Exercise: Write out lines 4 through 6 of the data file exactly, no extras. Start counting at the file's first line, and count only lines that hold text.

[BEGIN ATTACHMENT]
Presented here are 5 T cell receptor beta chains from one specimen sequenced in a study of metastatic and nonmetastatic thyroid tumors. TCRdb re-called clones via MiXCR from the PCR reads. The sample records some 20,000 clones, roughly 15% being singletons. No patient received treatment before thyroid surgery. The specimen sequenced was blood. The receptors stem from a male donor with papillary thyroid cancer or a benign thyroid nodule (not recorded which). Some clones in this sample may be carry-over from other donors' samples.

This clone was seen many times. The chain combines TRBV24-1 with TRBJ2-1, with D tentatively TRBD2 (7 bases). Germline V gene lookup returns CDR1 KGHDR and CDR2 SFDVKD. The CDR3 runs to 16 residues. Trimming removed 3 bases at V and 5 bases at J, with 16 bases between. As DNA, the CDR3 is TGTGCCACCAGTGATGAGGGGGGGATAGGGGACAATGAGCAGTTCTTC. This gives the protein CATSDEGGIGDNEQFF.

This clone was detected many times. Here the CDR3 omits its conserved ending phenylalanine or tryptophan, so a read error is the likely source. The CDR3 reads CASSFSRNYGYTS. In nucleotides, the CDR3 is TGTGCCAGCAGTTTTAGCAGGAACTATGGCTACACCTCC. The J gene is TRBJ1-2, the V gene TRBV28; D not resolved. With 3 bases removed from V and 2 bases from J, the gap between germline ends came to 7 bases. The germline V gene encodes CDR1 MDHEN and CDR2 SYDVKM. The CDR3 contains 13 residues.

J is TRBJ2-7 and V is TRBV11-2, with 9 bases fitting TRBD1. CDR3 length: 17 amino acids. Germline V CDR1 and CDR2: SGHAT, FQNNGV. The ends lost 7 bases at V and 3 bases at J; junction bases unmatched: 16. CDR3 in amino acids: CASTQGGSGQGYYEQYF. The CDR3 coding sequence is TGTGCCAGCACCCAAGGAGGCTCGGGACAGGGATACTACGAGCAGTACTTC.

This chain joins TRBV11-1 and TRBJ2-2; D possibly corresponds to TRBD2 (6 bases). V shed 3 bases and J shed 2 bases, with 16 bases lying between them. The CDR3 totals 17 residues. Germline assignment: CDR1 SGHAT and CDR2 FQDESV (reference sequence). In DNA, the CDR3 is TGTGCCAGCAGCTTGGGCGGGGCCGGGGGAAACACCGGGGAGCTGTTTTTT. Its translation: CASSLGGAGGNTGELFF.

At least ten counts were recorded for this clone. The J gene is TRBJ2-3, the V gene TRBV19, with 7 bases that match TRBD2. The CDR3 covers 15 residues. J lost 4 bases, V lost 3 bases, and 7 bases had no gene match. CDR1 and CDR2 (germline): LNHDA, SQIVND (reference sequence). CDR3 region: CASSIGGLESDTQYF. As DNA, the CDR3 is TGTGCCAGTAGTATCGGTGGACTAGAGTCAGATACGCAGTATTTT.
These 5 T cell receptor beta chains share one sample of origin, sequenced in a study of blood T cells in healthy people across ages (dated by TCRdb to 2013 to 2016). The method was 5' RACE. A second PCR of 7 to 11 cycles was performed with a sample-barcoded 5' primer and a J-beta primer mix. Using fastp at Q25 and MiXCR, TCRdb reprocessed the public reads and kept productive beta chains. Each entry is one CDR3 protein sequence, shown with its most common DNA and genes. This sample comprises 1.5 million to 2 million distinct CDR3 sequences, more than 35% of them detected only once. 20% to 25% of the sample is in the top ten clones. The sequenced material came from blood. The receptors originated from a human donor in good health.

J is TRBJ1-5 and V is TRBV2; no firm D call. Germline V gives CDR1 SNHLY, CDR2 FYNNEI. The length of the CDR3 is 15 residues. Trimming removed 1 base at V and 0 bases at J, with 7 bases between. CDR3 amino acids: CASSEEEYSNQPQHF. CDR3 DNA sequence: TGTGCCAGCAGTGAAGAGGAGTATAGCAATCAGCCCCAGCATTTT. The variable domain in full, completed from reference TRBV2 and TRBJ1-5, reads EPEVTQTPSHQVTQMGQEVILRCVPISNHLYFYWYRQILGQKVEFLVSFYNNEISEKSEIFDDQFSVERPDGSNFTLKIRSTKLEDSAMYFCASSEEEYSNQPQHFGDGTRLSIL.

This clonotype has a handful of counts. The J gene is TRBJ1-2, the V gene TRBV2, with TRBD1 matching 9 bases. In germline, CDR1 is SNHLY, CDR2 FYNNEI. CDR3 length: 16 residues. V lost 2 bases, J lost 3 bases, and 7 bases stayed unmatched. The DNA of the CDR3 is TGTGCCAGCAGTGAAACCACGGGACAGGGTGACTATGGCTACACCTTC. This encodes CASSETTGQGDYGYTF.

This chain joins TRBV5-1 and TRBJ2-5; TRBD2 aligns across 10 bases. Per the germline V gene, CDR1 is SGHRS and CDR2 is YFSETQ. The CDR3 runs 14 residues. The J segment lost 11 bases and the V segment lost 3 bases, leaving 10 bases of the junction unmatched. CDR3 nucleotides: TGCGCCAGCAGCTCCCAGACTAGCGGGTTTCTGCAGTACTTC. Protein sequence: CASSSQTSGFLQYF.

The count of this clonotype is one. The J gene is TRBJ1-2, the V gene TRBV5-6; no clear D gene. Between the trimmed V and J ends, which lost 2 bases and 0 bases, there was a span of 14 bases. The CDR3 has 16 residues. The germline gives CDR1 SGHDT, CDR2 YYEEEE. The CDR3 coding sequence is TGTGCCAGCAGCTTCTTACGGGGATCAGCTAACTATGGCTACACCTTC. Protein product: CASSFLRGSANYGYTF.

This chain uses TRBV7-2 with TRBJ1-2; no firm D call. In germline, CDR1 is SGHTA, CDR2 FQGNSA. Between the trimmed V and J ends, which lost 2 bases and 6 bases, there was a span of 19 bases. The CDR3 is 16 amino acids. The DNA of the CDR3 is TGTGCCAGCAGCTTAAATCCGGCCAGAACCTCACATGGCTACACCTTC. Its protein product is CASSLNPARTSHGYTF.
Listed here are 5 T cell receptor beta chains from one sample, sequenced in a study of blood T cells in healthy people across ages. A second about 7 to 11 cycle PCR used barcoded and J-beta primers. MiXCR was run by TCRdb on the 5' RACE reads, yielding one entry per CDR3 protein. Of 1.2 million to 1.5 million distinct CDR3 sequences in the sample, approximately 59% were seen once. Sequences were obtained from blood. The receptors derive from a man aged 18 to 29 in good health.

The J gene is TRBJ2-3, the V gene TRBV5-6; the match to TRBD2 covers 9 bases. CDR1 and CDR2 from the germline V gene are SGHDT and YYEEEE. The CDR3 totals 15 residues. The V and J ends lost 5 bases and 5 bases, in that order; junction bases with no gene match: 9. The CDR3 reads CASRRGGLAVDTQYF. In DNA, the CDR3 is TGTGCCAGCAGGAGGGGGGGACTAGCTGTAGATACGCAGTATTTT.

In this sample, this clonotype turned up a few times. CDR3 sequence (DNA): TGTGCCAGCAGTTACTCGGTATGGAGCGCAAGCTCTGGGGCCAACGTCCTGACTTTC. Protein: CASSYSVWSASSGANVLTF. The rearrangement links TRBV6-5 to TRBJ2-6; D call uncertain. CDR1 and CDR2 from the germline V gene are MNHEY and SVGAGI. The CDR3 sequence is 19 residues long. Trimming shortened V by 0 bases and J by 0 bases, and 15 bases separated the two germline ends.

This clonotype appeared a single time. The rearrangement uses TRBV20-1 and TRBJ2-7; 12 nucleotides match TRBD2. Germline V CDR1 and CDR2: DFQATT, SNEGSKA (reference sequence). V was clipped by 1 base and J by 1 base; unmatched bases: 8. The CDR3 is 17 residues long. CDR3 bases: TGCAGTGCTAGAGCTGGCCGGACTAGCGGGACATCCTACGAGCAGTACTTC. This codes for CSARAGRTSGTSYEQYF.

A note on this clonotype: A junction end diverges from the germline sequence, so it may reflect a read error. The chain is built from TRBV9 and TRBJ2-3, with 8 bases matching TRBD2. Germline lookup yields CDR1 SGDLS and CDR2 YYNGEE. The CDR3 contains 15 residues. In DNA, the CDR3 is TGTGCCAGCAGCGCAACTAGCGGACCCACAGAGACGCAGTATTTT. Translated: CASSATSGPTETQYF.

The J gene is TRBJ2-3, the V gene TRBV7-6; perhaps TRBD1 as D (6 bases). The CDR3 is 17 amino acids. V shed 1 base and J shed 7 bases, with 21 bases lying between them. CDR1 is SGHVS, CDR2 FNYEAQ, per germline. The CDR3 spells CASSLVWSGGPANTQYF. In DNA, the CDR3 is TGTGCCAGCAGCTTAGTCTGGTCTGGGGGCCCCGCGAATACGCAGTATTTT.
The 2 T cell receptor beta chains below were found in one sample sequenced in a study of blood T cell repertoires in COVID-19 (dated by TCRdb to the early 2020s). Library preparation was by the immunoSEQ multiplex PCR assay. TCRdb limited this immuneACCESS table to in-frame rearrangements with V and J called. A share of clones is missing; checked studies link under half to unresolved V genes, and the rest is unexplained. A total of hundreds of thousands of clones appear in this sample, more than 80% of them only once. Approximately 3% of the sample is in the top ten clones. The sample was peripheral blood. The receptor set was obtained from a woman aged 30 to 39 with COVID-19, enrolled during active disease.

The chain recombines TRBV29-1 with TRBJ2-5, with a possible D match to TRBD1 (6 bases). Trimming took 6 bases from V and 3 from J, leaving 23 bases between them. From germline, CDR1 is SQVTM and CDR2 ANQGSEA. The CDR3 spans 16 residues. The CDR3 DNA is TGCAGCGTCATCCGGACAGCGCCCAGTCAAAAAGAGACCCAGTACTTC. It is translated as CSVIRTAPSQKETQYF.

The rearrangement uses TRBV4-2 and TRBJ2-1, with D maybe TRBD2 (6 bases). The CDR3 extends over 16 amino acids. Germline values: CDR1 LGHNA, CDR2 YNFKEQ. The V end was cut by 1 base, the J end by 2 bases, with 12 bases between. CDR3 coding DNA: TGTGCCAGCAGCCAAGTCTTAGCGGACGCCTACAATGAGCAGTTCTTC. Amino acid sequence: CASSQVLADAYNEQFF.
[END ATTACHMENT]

J is TRBJ2-7 and V is TRBV11-2, with 9 bases fitting TRBD1. CDR3 length: 17 amino acids. Germline V CDR1 and CDR2: SGHAT, FQNNGV. The ends lost 7 bases at V and 3 bases at J; junction bases unmatched: 16. CDR3 in amino acids: CASTQGGSGQGYYEQYF. The CDR3 coding sequence is TGTGCCAGCACCCAAGGAGGCTCGGGACAGGGATACTACGAGCAGTACTTC.

This chain joins TRBV11-1 and TRBJ2-2; D possibly corresponds to TRBD2 (6 bases). V shed 3 bases and J shed 2 bases, with 16 bases lying between them. The CDR3 totals 17 residues. Germline assignment: CDR1 SGHAT and CDR2 FQDESV (reference sequence). In DNA, the CDR3 is TGTGCCAGCAGCTTGGGCGGGGCCGGGGGAAACACCGGGGAGCTGTTTTTT. Its translation: CASSLGGAGGNTGELFF.

At least ten counts were recorded for this clone. The J gene is TRBJ2-3, the V gene TRBV19, with 7 bases that match TRBD2. The CDR3 covers 15 residues. J lost 4 bases, V lost 3 bases, and 7 bases had no gene match. CDR1 and CDR2 (germline): LNHDA, SQIVND (reference sequence). CDR3 region: CASSIGGLESDTQYF. As DNA, the CDR3 is TGTGCCAGTAGTATCGGTGGACTAGAGTCAGATACGCAGTATTTT.